Collins Lake is still a bit cloudy, but it’s no longer clogged with the mud or debris left by last year’s massive flooding.
So with the lake clear enough for canoe and kayak recreation, the Schenectady County Pedal-Paddle-Run will return in full force this weekend. The still infant county triathlon was one of many events throughout the Capital Region to be canceled last year in the aftermath of tropical storms Irene and Lee.
The second annual event will begin at 8:30 a.m. Saturday in Collins Park. Participants will bike a 7.5-mile road course through the village of Scotia and town of Glenville, then run a 5K in Scotia, and then kayak or canoe about 1.6 miles (two laps) around Collins Lake.
About 120 people participated in the first year of the triathlon, in 2010.
Individuals 15 and older can complete the triathlon themselves, or individuals 12 and older can compete as a team, with each member completing a section of the race in relay fashion. A two-person team would have one person run, the other bike and both paddling. A three-person team would have each individual compete in one portion of the race. And a four-person would have one person run, one bike, and two more paddle.
Corporate and family teams can enter, as well.
Participants are responsible for their own bikes, helmets, kayaks, canoes, paddles and life preservers. However, kayak rentals are available at several local businesses, including Adirondack Paddle’n’Pole, the Boat House or Eastern Mountain Sports. Participants will also receive a T-shirt, race bag and other items.
Plaine and Son of Schenectady will be on hand Saturday to help with bike repairs, safety checks and other last-minute equipment needs. No-Nonsense Therapeutic Massage will offer complimentary chair massages for race participants, and the Glenville Family YMCA will have a bounce house for kids.
Registration is open online at www.schenectadycounty.com/ppr. Fees range from $10 to $30, depending on age and time of registration. Competitors who register the day of the race will pay an extra fee. The website also provides a link for those who want to volunteer as race marshals or help with event setup, registration, water stations, safety checks and more.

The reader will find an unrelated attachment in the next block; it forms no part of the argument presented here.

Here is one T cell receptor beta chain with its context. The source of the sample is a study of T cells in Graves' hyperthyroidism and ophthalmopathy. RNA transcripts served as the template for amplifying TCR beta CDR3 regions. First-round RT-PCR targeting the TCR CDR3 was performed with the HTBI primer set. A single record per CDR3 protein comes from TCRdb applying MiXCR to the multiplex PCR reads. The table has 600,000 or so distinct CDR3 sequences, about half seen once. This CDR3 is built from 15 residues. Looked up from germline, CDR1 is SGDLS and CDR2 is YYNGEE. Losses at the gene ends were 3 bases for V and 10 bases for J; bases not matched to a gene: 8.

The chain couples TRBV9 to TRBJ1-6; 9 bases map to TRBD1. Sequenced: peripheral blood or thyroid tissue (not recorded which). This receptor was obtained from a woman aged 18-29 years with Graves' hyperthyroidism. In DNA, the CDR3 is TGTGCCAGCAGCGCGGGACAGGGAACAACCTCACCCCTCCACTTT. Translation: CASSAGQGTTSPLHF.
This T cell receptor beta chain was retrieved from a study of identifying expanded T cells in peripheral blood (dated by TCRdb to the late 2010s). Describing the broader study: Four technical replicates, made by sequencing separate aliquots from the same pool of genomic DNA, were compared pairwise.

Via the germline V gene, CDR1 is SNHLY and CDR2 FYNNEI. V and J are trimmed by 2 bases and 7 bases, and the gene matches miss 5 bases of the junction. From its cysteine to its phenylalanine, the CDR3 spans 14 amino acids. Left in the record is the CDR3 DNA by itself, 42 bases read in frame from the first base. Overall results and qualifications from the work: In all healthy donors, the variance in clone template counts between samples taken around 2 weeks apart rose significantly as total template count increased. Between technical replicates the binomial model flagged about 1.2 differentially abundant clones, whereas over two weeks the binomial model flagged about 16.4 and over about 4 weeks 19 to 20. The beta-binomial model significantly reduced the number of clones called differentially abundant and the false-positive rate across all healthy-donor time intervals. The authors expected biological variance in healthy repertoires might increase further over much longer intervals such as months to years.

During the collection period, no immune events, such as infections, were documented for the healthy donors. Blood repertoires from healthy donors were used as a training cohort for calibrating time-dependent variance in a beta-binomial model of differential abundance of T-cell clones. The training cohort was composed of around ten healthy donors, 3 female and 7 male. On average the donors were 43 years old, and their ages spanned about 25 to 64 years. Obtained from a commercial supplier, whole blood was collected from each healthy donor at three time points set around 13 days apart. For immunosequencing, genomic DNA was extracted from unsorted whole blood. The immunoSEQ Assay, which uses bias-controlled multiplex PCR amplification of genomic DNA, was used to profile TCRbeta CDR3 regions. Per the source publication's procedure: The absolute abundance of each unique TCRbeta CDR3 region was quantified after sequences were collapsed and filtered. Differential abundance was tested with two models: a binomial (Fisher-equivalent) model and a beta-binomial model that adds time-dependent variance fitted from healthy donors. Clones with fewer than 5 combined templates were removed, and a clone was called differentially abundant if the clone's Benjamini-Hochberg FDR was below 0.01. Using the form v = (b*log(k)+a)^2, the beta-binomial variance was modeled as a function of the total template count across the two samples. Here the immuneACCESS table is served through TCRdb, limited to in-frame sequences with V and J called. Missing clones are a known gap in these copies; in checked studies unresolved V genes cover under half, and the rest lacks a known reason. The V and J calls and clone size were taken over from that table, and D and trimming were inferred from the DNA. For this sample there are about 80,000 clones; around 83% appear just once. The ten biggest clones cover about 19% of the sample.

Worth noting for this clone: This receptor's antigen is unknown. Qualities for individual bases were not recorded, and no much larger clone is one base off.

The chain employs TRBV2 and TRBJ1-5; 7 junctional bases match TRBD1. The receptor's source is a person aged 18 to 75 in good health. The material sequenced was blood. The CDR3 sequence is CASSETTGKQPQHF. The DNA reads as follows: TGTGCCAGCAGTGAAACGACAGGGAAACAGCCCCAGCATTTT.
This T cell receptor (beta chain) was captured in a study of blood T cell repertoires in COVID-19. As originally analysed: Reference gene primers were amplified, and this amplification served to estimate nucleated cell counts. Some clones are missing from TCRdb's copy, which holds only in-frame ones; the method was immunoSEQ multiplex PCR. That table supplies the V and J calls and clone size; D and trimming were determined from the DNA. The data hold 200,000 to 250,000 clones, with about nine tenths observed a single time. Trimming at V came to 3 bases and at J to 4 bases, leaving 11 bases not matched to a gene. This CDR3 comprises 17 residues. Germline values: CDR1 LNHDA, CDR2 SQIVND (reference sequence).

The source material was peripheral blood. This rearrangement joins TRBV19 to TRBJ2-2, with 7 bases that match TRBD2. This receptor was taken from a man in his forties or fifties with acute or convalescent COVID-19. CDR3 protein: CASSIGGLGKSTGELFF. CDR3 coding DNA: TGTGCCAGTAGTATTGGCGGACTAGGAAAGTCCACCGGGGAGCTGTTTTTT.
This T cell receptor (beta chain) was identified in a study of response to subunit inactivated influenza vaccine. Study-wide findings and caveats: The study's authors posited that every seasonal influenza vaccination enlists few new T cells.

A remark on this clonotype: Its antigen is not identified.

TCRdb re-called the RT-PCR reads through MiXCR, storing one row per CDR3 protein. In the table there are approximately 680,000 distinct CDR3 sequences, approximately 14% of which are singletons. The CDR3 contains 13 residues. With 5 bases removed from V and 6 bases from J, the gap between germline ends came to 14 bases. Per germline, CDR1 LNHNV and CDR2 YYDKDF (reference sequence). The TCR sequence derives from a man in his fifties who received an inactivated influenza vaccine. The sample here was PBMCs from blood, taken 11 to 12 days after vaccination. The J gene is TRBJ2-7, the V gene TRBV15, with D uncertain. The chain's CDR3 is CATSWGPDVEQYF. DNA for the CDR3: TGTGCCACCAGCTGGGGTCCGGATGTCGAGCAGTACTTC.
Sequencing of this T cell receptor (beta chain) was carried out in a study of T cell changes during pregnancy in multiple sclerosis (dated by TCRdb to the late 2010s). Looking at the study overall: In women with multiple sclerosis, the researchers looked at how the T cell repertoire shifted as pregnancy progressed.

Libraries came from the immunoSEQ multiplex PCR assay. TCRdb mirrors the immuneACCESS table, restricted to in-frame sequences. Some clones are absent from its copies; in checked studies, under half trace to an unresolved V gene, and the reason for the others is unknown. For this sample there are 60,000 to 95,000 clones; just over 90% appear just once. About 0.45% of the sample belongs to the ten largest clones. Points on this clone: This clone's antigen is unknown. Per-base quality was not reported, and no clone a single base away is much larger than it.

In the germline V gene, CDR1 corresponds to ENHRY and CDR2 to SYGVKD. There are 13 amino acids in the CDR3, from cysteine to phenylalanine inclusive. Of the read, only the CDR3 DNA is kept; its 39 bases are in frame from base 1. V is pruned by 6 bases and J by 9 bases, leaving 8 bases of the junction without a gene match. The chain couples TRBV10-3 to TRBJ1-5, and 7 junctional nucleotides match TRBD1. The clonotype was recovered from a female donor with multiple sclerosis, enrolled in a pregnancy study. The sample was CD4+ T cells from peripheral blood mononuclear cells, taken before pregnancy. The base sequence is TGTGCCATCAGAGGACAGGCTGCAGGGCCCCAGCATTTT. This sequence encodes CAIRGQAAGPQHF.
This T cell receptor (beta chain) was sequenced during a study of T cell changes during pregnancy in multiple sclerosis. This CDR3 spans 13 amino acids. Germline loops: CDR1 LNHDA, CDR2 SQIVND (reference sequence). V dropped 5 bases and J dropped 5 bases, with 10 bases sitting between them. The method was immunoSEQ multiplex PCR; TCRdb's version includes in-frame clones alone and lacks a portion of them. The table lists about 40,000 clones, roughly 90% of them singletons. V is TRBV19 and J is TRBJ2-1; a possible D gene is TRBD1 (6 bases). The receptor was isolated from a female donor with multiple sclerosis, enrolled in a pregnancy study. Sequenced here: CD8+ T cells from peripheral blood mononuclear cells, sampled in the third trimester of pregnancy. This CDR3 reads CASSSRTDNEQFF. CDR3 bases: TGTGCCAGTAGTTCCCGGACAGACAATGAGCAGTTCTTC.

And for people looking to load up on carbohydrates the night before, Scotia-Glenville Kiwanis will is hosting a pre-race dinner at the Glenville Senior Center on Worden Road. Adults can eat in or take out a cavatelli dinner for $8, children for $6, and a family of four for $26. Call Jennifer Lotano at 399-3407 for tickets.
Proceeds benefit childhood obesity prevention and other wellness programs sponsored by the county’s Public Health Department.
The beach at Collins Lake was shut down this summer because its water wasn’t clear enough to meet state Department of Health requirements for swimming. Floodwaters containing fine clay silt left the lake cloudy, and as of July, water was only clear enough to see 2 feet down. Four feet of clarity is needed for safety reasons.
The lake was treated with a chemical called alum to help precipitate sediment, but officials believed it would take another season to clear itself. Regardless, state visibility restrictions are only for beach purposes — not boating or fishing.
A village employee said Wednesday that although the lake is still too cloudy for swimmers, there is no safety risk for boats of any kind.